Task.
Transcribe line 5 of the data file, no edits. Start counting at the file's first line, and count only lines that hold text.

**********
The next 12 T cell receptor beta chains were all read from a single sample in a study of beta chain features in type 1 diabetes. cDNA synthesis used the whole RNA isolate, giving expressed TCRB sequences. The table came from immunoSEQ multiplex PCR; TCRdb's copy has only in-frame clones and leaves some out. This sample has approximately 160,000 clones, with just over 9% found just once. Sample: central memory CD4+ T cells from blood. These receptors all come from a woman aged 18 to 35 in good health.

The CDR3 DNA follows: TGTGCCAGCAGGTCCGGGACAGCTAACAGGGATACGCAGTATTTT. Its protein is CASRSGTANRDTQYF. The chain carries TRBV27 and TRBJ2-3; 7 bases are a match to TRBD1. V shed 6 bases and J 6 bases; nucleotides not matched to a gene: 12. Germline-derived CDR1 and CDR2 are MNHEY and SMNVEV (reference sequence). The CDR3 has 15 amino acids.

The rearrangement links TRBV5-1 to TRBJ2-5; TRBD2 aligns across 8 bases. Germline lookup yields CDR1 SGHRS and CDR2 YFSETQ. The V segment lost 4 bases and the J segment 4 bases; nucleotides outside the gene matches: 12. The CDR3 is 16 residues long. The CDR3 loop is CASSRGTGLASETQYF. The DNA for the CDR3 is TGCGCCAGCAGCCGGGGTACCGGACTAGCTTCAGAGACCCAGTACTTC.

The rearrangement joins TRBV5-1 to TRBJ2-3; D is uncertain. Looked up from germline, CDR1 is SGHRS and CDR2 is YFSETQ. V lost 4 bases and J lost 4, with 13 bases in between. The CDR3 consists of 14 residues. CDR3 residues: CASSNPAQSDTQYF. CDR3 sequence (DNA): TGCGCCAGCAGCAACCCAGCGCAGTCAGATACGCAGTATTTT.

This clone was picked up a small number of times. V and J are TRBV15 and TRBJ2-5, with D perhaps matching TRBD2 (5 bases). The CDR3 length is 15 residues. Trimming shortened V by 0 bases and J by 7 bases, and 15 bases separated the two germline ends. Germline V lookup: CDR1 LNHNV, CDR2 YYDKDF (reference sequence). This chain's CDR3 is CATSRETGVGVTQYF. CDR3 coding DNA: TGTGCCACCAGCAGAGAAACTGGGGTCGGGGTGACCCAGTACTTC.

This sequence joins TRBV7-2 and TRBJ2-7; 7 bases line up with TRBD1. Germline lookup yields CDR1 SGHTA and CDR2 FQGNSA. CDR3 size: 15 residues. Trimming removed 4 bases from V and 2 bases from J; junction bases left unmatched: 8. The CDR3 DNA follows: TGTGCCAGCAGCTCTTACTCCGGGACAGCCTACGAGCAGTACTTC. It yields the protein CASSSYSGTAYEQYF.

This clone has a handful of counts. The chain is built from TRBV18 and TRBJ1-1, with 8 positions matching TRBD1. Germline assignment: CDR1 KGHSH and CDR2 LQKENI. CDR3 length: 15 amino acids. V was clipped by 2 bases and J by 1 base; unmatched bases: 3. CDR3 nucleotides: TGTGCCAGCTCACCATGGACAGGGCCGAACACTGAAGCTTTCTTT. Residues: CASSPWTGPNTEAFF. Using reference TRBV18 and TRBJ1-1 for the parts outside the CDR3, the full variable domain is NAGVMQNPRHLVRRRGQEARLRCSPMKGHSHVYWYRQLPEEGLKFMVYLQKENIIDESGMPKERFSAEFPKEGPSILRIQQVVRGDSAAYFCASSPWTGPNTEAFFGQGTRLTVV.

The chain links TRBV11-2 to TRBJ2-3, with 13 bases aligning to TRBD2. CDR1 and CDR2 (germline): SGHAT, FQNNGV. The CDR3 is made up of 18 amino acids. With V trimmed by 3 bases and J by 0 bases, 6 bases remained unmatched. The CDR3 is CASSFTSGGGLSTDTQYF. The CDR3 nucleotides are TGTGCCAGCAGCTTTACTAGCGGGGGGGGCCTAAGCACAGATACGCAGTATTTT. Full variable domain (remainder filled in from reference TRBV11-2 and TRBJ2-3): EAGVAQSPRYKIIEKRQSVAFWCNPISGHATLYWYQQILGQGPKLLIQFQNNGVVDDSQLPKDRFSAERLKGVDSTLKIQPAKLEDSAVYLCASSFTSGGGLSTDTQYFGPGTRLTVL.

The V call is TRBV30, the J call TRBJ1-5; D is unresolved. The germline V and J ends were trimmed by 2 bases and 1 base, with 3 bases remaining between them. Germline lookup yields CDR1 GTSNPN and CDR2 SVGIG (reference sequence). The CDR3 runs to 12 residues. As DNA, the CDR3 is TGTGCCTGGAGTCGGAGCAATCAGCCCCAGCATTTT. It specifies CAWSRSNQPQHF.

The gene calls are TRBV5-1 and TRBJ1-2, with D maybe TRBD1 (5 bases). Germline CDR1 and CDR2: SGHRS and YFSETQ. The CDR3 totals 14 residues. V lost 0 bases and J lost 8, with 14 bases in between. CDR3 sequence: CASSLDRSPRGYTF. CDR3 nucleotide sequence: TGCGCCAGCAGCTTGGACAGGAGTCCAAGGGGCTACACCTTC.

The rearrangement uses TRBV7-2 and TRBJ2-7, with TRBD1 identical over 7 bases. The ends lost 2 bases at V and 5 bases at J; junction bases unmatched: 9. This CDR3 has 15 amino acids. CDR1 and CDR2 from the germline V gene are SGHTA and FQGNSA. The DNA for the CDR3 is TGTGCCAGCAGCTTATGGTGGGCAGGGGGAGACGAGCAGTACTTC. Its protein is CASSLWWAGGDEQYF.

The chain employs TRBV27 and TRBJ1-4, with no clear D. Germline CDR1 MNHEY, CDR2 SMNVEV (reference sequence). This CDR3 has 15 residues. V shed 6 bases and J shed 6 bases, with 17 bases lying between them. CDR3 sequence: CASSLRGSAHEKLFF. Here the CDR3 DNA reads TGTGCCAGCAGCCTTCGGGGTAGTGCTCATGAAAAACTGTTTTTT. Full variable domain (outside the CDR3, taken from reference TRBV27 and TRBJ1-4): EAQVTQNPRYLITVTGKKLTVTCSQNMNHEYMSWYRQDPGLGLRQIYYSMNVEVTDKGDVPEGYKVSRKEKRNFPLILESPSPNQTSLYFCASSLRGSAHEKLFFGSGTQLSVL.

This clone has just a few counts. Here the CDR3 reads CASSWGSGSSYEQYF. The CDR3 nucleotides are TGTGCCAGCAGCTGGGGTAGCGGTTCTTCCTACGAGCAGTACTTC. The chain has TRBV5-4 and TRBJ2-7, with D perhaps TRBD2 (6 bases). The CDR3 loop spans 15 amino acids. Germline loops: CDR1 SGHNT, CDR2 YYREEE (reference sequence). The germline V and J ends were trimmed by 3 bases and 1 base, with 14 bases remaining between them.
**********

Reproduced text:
This clone was picked up a small number of times. V and J are TRBV15 and TRBJ2-5, with D perhaps matching TRBD2 (5 bases). The CDR3 length is 15 residues. Trimming shortened V by 0 bases and J by 7 bases, and 15 bases separated the two germline ends. Germline V lookup: CDR1 LNHNV, CDR2 YYDKDF (reference sequence). This chain's CDR3 is CATSRETGVGVTQYF. CDR3 coding DNA: TGTGCCACCAGCAGAGAAACTGGGGTCGGGGTGACCCAGTACTTC.